Interview: Why Oil and Gas Should Seize Its Hydrogen Opportunity

By David Elliott

Economies around the world are chasing decarbonization as they rally to lessen their environmental impact and reach net zero by 2050. And while oil and gas companies could see this drive as a threat, it’s actually an opportunity to be grasped with both hands.

That’s the view of Professor Emmanouil Kakaras, senior vice president and head of innovation and new products at Mitsubishi Hitachi Power Systems Europe. Among the reasons for this, he says, is that hydrogen is now widely regarded as a key fuel for both supporting renewables and decarbonizing “hard-to-abate” industries.

Here, he explains more about the promise of hydrogen for oil and gas.

Why is the energy transition an opportunity rather than a threat for oil and gas companies?
The changes ahead are actually opening up a much larger market to traditional oil, gas and power firms. As sectors like transport and industry move further into electrification, demand for electricity will grow across the globe. Much of this electricity will come from renewable sources, and hydrogen will enable a greater use of these renewables both as a form of storage and as a cleaner source of reliable power generation to complement variable renewables. Synthetic fuels, hydrogen, ammonia – these are the new commodities that will be traded globally.
What role can oil and gas players have in the supply of hydrogen?
We have already seen oil and gas majors transform into energy majors and include a power component in their portfolios. And hydrogen can complement their activities as they further diversify and move into the power (and other) sectors. They will need a fuel that can act as a bridge between oil and gas and sectors like the power market, and hydrogen can be that fuel. In the middle- to long-term these companies will all move into the hydrogen business in a big way.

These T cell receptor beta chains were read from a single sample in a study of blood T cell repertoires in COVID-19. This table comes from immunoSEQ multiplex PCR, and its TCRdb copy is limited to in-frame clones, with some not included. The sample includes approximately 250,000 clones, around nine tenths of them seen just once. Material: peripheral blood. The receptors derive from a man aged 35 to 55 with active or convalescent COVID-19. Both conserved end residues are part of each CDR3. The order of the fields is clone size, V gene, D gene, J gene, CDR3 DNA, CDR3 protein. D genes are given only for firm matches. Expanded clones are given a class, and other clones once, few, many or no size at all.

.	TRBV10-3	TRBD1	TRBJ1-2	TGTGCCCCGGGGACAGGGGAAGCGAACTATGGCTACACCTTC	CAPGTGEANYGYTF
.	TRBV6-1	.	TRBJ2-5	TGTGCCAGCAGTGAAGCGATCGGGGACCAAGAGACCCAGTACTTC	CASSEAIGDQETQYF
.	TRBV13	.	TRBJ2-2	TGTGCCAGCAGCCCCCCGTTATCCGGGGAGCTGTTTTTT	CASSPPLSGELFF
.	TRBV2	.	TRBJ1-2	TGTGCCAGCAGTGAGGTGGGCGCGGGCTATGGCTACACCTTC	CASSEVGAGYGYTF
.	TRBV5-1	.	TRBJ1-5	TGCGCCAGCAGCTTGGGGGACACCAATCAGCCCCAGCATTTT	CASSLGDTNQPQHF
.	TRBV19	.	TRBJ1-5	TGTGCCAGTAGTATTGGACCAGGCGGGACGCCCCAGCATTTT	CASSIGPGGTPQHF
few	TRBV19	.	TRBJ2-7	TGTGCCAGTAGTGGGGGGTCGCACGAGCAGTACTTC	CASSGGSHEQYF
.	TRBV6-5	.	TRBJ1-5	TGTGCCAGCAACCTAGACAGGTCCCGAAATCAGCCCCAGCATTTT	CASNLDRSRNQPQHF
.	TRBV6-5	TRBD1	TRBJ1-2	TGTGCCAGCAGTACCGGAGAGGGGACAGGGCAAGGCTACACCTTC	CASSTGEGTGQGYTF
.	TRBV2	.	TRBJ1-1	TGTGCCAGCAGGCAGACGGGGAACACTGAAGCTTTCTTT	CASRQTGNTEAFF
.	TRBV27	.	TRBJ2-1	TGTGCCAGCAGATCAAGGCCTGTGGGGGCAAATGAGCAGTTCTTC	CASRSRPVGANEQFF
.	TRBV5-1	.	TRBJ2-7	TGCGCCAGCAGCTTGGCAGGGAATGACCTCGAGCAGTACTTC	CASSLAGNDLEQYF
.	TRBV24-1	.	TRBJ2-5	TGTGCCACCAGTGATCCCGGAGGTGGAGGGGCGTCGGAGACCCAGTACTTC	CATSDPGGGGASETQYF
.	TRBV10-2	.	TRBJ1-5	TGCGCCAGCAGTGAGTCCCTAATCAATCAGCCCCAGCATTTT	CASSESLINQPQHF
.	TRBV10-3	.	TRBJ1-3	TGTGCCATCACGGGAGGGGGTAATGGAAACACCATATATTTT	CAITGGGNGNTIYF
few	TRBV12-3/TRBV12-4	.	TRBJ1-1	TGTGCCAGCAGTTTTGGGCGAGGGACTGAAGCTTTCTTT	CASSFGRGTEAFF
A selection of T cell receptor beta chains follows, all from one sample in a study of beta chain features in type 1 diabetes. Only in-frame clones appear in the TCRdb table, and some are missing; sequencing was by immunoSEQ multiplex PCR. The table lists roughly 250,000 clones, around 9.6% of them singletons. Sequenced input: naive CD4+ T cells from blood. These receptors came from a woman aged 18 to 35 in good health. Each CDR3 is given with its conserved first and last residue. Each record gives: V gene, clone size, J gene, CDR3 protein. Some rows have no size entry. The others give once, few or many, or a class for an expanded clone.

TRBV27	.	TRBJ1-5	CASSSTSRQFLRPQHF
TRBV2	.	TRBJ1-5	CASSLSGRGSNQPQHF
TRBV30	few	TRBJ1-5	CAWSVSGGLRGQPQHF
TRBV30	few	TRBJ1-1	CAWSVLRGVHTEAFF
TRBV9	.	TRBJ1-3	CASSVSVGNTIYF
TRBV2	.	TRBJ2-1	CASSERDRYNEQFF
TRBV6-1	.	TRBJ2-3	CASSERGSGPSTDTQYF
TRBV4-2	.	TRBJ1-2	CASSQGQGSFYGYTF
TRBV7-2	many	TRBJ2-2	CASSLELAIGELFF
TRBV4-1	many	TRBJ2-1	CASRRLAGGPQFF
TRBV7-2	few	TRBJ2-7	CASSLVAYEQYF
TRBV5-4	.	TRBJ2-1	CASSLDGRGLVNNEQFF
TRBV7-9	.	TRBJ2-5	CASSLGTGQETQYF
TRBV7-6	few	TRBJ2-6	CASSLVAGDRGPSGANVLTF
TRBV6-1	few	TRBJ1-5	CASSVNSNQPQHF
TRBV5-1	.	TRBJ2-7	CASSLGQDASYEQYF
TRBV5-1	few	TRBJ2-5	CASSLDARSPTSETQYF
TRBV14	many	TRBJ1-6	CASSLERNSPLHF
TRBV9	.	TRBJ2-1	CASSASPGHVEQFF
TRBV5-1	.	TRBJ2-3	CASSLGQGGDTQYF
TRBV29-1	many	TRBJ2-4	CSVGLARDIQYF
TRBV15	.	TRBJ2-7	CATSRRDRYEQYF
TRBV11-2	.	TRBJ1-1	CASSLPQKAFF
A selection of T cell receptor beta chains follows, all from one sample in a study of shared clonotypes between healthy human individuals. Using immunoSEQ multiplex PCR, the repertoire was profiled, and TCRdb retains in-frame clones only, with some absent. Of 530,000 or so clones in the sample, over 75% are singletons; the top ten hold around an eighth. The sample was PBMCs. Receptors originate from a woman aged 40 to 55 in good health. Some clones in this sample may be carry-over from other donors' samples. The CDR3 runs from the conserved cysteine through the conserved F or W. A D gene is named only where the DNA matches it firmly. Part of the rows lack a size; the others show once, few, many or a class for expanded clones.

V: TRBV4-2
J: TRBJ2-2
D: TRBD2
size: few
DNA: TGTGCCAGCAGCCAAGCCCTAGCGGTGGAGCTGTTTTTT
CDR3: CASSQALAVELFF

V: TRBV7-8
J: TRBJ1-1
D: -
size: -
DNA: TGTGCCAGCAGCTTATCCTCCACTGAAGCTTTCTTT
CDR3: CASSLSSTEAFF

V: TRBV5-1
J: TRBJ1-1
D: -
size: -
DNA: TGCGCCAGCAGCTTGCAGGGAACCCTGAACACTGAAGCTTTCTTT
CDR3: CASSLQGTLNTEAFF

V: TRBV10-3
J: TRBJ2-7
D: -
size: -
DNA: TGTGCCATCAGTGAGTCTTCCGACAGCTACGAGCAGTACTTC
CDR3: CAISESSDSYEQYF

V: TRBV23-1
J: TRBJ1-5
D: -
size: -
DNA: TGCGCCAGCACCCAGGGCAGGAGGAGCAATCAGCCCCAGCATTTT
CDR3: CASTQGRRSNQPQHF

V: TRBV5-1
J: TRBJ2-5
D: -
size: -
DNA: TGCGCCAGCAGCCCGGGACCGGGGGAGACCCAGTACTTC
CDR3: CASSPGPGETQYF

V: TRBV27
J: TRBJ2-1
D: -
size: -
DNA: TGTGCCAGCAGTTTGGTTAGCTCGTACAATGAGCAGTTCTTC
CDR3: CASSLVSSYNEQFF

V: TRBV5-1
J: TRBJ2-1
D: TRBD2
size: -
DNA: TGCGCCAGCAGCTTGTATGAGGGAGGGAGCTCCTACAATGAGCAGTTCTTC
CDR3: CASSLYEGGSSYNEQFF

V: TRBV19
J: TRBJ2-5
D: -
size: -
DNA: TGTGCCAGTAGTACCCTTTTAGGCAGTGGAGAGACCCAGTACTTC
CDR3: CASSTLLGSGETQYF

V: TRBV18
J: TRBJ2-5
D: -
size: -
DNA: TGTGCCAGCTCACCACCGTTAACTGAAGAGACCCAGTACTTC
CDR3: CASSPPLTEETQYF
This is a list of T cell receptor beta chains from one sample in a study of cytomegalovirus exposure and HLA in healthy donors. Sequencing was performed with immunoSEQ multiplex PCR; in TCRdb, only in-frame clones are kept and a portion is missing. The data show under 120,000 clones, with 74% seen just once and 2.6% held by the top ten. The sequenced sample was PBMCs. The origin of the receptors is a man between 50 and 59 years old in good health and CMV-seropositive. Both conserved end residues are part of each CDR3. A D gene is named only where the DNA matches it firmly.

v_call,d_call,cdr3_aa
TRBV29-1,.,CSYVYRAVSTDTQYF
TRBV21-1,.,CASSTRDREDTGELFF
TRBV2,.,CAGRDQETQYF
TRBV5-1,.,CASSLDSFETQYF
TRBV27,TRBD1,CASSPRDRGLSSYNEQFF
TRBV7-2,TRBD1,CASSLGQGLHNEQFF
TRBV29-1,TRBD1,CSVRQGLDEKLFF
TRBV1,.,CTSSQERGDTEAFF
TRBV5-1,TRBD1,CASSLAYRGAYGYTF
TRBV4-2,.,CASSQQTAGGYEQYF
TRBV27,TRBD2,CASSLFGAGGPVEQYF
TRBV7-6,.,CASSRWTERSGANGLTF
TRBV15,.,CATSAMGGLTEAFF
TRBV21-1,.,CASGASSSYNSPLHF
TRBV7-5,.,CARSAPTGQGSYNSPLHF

How do you see the relationship between natural gas and hydrogen as part of the energy transition?
In Europe, we have a clear view of natural gas as a transition fuel, helping to lower CO2 emissions alongside renewables. Hydrogen offers the potential to repurpose natural gas power plants into assets with zero CO2 emissions. We are putting technologies in place that use natural gas today, but are hydrogen-ready to make use of the supply of hydrogen for power generation that we expect in the years to come.
Hydrogen today is mainly produced using fossil fuels. Are CO2-free alternatives feasible?
The straightforward solution is to decarbonize the conversion of natural gas to hydrogen by separating and capturing the CO2, which creates a carbon-free hydrogen we call blue hydrogen. And in areas with an excessive supply of renewables, electrolyzers can be used to avoid hydrocarbons altogether. Electrolysis – powered by wind or solar power – produces hydrogen from water, the so-called green hydrogen. It’s a question of regional distribution, and where we can achieve the most competitive solution in terms of the renewable energy supply or carbon storage. At the end of the day, both solutions will coexist. And it’s my opinion each of the technologies will have large-scale projects very soon in different regions of the world.
What other energy breakthroughs will be critical to the world reaching net zero?
Decarbonization will be key. This will happen not just through the use of renewables but also through the reduction or capture of CO2 itself, through carbon capture, utilization and storage technology. Storing carbon or converting it into chemicals or other materials will be important to decarbonizing sectors like industry or transport. So CO2 handling, CO2 utilization, and the direct-air capture of CO2 will support the energy transition. And there are the technologies that will help boost demand for and increase end use of hydrogen, like fuel cells, or our hydrogen gas turbines for energy production – after all, if we’re producing hydrogen we need to consume it.

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David Elliott is a writer and editor with more than 15 years’ experience. He’s worked across newspapers, magazines and corporate comms, writing about everything from motoring and finance to TV and film.